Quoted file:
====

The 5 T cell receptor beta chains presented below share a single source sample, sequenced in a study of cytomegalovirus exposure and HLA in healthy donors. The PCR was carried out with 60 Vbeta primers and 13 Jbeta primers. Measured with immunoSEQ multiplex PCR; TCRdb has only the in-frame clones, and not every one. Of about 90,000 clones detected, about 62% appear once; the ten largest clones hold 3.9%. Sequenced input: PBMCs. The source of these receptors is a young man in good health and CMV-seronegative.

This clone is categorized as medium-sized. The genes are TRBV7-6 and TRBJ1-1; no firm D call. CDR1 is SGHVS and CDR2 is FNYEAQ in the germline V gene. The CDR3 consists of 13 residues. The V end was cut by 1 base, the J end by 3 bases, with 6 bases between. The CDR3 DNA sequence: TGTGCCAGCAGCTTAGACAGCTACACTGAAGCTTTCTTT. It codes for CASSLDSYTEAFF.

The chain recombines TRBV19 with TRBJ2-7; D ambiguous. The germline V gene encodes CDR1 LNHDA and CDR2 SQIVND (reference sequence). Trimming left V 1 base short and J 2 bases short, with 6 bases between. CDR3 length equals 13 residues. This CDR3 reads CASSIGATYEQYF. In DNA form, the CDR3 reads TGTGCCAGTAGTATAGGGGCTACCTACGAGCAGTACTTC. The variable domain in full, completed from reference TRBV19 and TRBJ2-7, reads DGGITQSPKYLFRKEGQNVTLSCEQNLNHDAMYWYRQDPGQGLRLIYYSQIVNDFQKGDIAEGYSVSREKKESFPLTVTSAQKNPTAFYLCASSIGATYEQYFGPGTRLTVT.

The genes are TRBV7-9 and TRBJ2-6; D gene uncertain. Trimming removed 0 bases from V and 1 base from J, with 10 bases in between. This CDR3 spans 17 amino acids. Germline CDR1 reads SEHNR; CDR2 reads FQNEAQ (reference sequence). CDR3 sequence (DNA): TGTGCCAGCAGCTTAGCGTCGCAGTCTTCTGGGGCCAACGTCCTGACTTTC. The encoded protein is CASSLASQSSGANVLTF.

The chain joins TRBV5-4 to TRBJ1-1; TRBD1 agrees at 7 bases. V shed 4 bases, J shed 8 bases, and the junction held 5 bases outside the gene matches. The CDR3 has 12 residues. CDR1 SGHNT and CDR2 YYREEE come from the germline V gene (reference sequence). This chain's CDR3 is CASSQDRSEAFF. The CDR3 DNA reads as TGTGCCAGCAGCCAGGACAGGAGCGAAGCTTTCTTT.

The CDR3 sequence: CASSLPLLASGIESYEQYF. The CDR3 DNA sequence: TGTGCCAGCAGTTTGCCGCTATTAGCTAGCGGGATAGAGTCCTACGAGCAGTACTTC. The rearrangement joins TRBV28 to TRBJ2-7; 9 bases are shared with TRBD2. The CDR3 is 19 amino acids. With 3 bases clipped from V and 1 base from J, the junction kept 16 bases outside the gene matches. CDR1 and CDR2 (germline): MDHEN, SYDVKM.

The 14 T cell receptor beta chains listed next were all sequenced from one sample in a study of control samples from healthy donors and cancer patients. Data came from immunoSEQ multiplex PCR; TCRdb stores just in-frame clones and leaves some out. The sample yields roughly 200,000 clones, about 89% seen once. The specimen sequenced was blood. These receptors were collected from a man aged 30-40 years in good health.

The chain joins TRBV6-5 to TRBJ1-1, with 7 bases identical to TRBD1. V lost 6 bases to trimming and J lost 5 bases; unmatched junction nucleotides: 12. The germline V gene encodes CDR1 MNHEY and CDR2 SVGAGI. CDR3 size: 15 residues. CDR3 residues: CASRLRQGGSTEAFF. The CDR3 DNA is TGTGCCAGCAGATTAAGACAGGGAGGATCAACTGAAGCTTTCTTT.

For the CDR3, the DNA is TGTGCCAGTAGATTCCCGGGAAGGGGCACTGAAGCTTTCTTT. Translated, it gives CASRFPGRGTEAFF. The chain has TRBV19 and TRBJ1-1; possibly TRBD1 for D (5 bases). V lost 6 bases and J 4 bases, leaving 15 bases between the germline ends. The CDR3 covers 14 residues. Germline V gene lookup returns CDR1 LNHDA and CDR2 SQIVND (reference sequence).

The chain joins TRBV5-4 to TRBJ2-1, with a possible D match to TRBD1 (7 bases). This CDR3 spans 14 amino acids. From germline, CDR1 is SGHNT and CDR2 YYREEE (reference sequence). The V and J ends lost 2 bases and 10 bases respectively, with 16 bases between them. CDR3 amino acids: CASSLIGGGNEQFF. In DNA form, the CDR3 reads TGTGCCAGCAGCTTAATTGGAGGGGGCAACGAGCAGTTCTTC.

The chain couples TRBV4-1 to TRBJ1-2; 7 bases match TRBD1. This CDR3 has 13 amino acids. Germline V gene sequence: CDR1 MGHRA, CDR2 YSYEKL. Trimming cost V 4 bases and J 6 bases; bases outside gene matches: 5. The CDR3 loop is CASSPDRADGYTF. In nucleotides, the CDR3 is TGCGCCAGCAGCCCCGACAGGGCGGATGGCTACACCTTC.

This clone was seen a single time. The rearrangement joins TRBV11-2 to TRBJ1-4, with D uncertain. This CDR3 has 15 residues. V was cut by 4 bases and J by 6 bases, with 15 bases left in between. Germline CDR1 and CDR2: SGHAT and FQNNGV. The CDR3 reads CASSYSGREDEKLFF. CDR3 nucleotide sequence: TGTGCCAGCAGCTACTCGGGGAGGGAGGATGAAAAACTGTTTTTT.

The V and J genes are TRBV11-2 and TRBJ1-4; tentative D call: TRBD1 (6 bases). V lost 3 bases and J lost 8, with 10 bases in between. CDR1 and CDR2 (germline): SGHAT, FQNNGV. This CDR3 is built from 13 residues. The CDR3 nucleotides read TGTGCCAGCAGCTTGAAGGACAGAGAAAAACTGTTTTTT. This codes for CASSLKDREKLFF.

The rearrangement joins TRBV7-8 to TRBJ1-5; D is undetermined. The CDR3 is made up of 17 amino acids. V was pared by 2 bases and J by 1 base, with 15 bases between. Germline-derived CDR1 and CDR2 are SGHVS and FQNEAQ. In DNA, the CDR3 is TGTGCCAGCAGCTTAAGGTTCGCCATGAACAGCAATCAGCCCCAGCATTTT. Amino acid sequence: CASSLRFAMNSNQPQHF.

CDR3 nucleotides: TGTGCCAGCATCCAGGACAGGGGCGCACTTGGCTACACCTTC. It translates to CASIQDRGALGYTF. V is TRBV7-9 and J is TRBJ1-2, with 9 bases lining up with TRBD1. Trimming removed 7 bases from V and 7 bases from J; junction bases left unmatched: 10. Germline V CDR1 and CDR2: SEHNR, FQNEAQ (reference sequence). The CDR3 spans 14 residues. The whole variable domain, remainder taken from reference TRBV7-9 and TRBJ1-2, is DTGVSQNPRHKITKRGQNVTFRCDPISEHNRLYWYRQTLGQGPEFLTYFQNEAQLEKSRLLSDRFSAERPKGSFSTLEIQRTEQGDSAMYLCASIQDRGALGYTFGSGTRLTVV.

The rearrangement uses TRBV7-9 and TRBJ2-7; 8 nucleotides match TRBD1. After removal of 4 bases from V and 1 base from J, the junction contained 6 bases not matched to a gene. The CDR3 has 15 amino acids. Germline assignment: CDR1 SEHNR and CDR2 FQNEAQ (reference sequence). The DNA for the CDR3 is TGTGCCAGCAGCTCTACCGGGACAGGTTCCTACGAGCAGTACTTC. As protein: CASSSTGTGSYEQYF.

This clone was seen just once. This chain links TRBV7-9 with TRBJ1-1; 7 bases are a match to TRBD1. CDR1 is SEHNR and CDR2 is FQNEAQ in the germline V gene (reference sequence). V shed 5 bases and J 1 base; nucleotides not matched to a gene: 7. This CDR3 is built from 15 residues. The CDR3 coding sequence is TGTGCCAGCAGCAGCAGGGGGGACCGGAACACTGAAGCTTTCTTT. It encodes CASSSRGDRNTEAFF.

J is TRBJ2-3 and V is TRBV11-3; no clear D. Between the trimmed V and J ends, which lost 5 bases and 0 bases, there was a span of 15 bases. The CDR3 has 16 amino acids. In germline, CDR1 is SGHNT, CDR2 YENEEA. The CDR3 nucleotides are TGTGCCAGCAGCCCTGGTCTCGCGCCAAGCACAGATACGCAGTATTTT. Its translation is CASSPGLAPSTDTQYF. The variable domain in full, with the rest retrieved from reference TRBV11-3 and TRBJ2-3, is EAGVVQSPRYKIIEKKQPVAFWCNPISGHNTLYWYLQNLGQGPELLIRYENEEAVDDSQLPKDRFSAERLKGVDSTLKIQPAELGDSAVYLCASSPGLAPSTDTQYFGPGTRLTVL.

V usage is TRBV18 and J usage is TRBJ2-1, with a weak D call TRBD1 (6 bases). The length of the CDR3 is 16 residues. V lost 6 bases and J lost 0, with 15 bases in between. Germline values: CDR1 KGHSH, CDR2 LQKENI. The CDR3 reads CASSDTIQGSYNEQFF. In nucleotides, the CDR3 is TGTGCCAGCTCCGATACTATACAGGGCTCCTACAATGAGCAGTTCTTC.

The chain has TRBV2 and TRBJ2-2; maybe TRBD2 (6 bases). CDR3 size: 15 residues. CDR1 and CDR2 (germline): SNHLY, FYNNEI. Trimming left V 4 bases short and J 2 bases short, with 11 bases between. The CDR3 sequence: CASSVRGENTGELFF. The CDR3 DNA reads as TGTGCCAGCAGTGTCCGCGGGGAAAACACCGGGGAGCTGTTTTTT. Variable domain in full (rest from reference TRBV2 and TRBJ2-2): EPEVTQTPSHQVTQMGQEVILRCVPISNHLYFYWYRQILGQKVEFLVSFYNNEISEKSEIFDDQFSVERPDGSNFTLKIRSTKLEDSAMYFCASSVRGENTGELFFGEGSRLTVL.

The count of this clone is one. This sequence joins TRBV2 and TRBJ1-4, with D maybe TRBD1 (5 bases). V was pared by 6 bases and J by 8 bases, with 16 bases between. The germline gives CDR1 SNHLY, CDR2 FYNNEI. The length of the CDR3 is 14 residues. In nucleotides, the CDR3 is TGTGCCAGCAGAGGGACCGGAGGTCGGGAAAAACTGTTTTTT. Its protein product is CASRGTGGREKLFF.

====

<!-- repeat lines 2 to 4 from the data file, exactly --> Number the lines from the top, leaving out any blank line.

This clone is categorized as medium-sized. The genes are TRBV7-6 and TRBJ1-1; no firm D call. CDR1 is SGHVS and CDR2 is FNYEAQ in the germline V gene. The CDR3 consists of 13 residues. The V end was cut by 1 base, the J end by 3 bases, with 6 bases between. The CDR3 DNA sequence: TGTGCCAGCAGCTTAGACAGCTACACTGAAGCTTTCTTT. It codes for CASSLDSYTEAFF.

The chain recombines TRBV19 with TRBJ2-7; D ambiguous. The germline V gene encodes CDR1 LNHDA and CDR2 SQIVND (reference sequence). Trimming left V 1 base short and J 2 bases short, with 6 bases between. CDR3 length equals 13 residues. This CDR3 reads CASSIGATYEQYF. In DNA form, the CDR3 reads TGTGCCAGTAGTATAGGGGCTACCTACGAGCAGTACTTC. The variable domain in full, completed from reference TRBV19 and TRBJ2-7, reads DGGITQSPKYLFRKEGQNVTLSCEQNLNHDAMYWYRQDPGQGLRLIYYSQIVNDFQKGDIAEGYSVSREKKESFPLTVTSAQKNPTAFYLCASSIGATYEQYFGPGTRLTVT.

The genes are TRBV7-9 and TRBJ2-6; D gene uncertain. Trimming removed 0 bases from V and 1 base from J, with 10 bases in between. This CDR3 spans 17 amino acids. Germline CDR1 reads SEHNR; CDR2 reads FQNEAQ (reference sequence). CDR3 sequence (DNA): TGTGCCAGCAGCTTAGCGTCGCAGTCTTCTGGGGCCAACGTCCTGACTTTC. The encoded protein is CASSLASQSSGANVLTF.